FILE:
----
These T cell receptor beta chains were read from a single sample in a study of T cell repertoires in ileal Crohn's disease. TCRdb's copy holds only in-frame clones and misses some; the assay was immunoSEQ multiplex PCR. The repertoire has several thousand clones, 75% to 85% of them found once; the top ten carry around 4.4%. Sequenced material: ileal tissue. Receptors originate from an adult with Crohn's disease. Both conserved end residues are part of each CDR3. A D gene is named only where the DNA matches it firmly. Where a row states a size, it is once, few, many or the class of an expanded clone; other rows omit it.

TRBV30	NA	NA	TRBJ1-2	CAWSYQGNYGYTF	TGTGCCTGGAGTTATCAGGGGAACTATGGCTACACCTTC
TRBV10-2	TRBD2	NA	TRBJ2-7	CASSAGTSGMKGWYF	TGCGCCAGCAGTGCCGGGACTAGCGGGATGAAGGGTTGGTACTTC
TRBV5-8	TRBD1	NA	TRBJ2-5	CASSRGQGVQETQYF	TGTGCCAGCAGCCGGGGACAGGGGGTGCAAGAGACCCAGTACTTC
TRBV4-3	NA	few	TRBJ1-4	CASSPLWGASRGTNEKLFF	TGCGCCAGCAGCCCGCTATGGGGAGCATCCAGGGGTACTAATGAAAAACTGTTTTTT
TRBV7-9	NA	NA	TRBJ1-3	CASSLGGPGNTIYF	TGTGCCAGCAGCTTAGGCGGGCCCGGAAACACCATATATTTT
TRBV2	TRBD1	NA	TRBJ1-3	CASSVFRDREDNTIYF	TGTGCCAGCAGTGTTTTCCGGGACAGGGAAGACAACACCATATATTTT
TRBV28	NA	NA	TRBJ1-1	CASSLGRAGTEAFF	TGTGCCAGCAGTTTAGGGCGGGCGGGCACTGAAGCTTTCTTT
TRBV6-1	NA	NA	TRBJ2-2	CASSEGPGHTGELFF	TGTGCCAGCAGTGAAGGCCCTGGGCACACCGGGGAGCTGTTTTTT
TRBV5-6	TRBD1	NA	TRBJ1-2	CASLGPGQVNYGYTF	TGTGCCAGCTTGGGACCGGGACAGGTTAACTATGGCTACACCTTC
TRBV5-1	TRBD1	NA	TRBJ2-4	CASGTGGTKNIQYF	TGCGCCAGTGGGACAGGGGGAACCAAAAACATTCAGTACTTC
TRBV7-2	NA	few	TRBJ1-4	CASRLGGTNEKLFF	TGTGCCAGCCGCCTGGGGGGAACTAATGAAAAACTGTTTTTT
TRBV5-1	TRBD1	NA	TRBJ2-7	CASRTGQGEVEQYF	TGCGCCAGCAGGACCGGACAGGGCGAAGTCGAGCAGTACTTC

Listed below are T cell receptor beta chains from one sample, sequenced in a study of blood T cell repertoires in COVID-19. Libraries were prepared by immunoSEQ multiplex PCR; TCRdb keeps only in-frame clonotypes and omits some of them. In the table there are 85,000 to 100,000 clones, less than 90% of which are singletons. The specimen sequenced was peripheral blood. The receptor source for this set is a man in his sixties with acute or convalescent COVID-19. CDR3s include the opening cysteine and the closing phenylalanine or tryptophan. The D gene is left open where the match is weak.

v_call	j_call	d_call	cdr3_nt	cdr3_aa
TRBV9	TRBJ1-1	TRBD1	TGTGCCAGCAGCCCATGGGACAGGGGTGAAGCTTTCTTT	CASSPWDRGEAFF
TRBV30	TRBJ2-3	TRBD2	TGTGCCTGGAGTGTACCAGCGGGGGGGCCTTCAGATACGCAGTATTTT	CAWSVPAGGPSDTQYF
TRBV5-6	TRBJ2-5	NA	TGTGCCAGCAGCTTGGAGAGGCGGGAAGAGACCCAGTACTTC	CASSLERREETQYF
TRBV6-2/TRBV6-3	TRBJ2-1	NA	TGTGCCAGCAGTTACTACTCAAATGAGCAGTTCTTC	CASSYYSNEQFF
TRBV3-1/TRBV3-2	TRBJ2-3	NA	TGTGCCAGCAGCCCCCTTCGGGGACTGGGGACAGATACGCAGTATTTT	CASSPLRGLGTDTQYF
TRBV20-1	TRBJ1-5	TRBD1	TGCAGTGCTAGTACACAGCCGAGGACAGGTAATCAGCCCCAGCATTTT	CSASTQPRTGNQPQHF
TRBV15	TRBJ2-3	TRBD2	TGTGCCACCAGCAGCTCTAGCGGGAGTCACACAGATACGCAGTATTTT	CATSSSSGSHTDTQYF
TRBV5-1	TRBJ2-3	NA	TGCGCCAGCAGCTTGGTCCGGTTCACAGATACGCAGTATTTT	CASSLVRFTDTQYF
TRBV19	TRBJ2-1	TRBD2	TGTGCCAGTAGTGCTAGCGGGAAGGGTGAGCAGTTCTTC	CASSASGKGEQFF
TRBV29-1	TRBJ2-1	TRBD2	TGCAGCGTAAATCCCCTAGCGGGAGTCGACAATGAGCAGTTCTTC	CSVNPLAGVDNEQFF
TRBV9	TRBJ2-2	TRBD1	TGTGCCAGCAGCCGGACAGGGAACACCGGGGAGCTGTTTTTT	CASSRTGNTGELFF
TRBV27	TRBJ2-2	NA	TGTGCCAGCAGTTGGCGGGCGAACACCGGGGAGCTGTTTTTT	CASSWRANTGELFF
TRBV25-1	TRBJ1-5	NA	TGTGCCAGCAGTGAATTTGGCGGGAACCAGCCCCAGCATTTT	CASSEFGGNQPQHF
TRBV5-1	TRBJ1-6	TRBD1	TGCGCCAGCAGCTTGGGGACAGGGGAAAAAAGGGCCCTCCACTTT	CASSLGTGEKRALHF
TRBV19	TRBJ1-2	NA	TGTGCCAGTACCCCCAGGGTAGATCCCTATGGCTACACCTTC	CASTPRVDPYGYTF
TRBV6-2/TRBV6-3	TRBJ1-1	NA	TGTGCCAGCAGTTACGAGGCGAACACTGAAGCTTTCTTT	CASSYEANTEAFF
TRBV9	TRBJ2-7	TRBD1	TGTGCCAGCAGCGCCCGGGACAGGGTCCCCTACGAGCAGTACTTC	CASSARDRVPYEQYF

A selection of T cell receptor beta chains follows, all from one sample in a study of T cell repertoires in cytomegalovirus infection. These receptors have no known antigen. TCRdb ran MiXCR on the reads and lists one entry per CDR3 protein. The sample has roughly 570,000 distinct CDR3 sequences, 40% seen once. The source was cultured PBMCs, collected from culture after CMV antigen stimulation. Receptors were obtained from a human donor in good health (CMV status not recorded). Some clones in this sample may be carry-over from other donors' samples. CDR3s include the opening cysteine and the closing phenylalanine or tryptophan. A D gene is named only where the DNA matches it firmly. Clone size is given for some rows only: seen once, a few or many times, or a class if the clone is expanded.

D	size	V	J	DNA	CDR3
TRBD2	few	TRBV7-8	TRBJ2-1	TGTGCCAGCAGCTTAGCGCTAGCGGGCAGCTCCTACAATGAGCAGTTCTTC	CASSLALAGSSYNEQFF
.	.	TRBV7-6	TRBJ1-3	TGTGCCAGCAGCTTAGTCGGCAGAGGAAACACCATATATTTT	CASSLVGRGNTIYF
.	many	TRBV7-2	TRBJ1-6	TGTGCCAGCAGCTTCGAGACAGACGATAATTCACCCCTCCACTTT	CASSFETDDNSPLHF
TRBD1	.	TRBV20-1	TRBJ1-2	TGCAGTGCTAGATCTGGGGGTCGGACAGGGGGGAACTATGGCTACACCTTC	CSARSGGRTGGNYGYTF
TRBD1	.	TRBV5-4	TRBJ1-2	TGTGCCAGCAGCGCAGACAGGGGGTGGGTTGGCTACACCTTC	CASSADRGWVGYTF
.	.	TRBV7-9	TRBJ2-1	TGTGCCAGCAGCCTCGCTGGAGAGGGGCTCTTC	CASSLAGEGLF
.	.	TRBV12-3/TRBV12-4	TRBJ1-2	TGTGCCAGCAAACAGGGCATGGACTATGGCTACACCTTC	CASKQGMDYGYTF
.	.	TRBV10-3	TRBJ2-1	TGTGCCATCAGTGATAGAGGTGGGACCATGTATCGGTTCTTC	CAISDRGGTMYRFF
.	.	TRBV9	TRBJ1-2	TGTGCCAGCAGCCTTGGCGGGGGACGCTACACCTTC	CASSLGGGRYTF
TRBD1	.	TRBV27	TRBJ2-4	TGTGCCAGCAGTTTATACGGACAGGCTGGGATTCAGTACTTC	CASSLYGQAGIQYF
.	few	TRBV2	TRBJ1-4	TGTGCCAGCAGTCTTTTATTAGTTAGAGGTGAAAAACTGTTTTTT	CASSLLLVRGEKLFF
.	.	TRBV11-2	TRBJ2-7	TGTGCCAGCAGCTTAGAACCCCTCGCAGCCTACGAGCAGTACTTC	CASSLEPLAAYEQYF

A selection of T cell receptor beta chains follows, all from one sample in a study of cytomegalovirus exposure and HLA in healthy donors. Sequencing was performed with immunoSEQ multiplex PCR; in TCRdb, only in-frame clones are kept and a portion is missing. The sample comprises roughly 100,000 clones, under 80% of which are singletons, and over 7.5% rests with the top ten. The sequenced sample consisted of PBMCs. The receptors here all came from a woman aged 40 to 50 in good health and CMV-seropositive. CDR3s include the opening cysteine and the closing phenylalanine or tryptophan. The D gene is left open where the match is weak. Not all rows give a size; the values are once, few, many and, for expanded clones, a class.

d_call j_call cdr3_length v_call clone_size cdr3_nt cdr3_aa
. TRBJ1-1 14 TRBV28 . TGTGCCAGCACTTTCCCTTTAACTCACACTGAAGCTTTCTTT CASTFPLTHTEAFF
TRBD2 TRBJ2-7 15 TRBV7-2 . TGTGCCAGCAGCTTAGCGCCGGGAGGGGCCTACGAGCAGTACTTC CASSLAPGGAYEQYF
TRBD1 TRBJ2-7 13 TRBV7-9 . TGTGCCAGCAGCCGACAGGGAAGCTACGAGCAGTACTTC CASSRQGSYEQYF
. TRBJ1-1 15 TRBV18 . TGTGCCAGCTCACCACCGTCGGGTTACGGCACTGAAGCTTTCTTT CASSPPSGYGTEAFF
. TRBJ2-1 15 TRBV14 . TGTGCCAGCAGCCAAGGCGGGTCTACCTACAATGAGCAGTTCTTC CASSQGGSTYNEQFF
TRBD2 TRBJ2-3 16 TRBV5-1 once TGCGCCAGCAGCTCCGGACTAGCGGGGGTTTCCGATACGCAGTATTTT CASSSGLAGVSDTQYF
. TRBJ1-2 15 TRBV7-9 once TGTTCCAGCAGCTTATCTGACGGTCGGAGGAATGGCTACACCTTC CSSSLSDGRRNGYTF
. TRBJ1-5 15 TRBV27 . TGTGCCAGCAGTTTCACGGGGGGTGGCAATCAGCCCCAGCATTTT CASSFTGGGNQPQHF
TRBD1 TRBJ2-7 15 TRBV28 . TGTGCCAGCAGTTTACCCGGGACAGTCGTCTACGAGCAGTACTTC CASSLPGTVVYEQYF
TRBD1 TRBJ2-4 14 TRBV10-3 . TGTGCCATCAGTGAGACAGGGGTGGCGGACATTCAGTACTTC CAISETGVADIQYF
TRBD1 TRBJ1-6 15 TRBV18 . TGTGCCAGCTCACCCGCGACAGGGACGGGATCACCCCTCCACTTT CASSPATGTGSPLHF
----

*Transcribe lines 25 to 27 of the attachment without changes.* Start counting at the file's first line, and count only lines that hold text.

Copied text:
TRBV29-1	TRBJ2-1	TRBD2	TGCAGCGTAAATCCCCTAGCGGGAGTCGACAATGAGCAGTTCTTC	CSVNPLAGVDNEQFF
TRBV9	TRBJ2-2	TRBD1	TGTGCCAGCAGCCGGACAGGGAACACCGGGGAGCTGTTTTTT	CASSRTGNTGELFF
TRBV27	TRBJ2-2	NA	TGTGCCAGCAGTTGGCGGGCGAACACCGGGGAGCTGTTTTTT	CASSWRANTGELFF